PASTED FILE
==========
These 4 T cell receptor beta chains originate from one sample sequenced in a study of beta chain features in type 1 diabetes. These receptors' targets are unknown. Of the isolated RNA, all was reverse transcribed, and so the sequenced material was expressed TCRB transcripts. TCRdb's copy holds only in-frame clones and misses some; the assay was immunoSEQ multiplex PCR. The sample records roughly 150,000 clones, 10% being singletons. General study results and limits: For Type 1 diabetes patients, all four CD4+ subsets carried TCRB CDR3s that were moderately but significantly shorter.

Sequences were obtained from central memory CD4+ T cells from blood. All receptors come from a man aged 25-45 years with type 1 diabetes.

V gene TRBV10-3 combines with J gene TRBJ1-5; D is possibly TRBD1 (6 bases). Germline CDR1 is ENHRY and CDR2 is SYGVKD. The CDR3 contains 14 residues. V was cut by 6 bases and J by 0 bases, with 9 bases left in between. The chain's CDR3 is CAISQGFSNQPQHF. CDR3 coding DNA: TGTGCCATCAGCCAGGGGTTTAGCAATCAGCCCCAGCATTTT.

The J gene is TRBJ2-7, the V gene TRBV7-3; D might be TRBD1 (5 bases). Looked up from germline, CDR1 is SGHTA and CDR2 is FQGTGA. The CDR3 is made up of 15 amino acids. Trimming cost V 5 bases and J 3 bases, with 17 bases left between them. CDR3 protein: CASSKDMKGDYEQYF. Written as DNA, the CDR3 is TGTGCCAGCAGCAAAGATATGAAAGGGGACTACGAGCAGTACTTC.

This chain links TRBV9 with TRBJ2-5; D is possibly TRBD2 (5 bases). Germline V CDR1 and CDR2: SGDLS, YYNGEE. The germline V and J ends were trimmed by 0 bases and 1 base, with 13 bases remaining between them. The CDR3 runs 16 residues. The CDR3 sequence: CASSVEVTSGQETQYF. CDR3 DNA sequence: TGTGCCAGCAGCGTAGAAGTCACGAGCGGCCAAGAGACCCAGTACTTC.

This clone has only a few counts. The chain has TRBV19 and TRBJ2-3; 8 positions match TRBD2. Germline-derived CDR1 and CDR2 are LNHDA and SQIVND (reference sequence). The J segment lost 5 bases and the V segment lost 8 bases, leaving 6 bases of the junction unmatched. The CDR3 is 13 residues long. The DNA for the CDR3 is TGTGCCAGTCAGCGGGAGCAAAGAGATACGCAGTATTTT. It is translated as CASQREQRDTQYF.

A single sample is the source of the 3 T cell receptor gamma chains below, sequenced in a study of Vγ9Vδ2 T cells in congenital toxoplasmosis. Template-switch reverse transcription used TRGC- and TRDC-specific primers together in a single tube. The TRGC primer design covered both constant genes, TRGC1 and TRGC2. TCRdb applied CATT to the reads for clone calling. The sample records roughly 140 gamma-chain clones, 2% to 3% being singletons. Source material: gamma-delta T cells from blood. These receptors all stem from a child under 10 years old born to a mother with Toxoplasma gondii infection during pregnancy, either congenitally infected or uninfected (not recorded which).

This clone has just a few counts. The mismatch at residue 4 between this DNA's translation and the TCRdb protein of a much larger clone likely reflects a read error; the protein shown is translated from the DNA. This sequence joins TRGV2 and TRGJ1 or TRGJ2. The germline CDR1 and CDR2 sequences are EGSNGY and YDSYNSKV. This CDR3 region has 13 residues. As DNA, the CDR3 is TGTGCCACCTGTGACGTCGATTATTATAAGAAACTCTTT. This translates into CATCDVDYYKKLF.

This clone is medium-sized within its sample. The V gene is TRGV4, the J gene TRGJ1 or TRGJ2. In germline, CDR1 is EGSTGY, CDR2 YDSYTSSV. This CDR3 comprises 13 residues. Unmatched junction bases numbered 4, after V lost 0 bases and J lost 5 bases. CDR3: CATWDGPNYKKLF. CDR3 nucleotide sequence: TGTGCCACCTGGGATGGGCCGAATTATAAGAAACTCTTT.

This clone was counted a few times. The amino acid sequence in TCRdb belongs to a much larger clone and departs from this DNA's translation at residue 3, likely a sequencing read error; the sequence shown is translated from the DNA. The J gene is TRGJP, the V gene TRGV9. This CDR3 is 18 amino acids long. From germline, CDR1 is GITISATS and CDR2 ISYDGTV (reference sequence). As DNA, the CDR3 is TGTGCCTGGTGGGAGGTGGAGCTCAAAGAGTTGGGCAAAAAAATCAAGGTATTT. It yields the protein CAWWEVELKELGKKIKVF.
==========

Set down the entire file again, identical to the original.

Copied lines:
These 4 T cell receptor beta chains originate from one sample sequenced in a study of beta chain features in type 1 diabetes. These receptors' targets are unknown. Of the isolated RNA, all was reverse transcribed, and so the sequenced material was expressed TCRB transcripts. TCRdb's copy holds only in-frame clones and misses some; the assay was immunoSEQ multiplex PCR. The sample records roughly 150,000 clones, 10% being singletons. General study results and limits: For Type 1 diabetes patients, all four CD4+ subsets carried TCRB CDR3s that were moderately but significantly shorter.

Sequences were obtained from central memory CD4+ T cells from blood. All receptors come from a man aged 25-45 years with type 1 diabetes.

V gene TRBV10-3 combines with J gene TRBJ1-5; D is possibly TRBD1 (6 bases). Germline CDR1 is ENHRY and CDR2 is SYGVKD. The CDR3 contains 14 residues. V was cut by 6 bases and J by 0 bases, with 9 bases left in between. The chain's CDR3 is CAISQGFSNQPQHF. CDR3 coding DNA: TGTGCCATCAGCCAGGGGTTTAGCAATCAGCCCCAGCATTTT.

The J gene is TRBJ2-7, the V gene TRBV7-3; D might be TRBD1 (5 bases). Looked up from germline, CDR1 is SGHTA and CDR2 is FQGTGA. The CDR3 is made up of 15 amino acids. Trimming cost V 5 bases and J 3 bases, with 17 bases left between them. CDR3 protein: CASSKDMKGDYEQYF. Written as DNA, the CDR3 is TGTGCCAGCAGCAAAGATATGAAAGGGGACTACGAGCAGTACTTC.

This chain links TRBV9 with TRBJ2-5; D is possibly TRBD2 (5 bases). Germline V CDR1 and CDR2: SGDLS, YYNGEE. The germline V and J ends were trimmed by 0 bases and 1 base, with 13 bases remaining between them. The CDR3 runs 16 residues. The CDR3 sequence: CASSVEVTSGQETQYF. CDR3 DNA sequence: TGTGCCAGCAGCGTAGAAGTCACGAGCGGCCAAGAGACCCAGTACTTC.

This clone has only a few counts. The chain has TRBV19 and TRBJ2-3; 8 positions match TRBD2. Germline-derived CDR1 and CDR2 are LNHDA and SQIVND (reference sequence). The J segment lost 5 bases and the V segment lost 8 bases, leaving 6 bases of the junction unmatched. The CDR3 is 13 residues long. The DNA for the CDR3 is TGTGCCAGTCAGCGGGAGCAAAGAGATACGCAGTATTTT. It is translated as CASQREQRDTQYF.

A single sample is the source of the 3 T cell receptor gamma chains below, sequenced in a study of Vγ9Vδ2 T cells in congenital toxoplasmosis. Template-switch reverse transcription used TRGC- and TRDC-specific primers together in a single tube. The TRGC primer design covered both constant genes, TRGC1 and TRGC2. TCRdb applied CATT to the reads for clone calling. The sample records roughly 140 gamma-chain clones, 2% to 3% being singletons. Source material: gamma-delta T cells from blood. These receptors all stem from a child under 10 years old born to a mother with Toxoplasma gondii infection during pregnancy, either congenitally infected or uninfected (not recorded which).

This clone has just a few counts. The mismatch at residue 4 between this DNA's translation and the TCRdb protein of a much larger clone likely reflects a read error; the protein shown is translated from the DNA. This sequence joins TRGV2 and TRGJ1 or TRGJ2. The germline CDR1 and CDR2 sequences are EGSNGY and YDSYNSKV. This CDR3 region has 13 residues. As DNA, the CDR3 is TGTGCCACCTGTGACGTCGATTATTATAAGAAACTCTTT. This translates into CATCDVDYYKKLF.

This clone is medium-sized within its sample. The V gene is TRGV4, the J gene TRGJ1 or TRGJ2. In germline, CDR1 is EGSTGY, CDR2 YDSYTSSV. This CDR3 comprises 13 residues. Unmatched junction bases numbered 4, after V lost 0 bases and J lost 5 bases. CDR3: CATWDGPNYKKLF. CDR3 nucleotide sequence: TGTGCCACCTGGGATGGGCCGAATTATAAGAAACTCTTT.

This clone was counted a few times. The amino acid sequence in TCRdb belongs to a much larger clone and departs from this DNA's translation at residue 3, likely a sequencing read error; the sequence shown is translated from the DNA. The J gene is TRGJP, the V gene TRGV9. This CDR3 is 18 amino acids long. From germline, CDR1 is GITISATS and CDR2 ISYDGTV (reference sequence). As DNA, the CDR3 is TGTGCCTGGTGGGAGGTGGAGCTCAAAGAGTTGGGCAAAAAAATCAAGGTATTT. It yields the protein CAWWEVELKELGKKIKVF.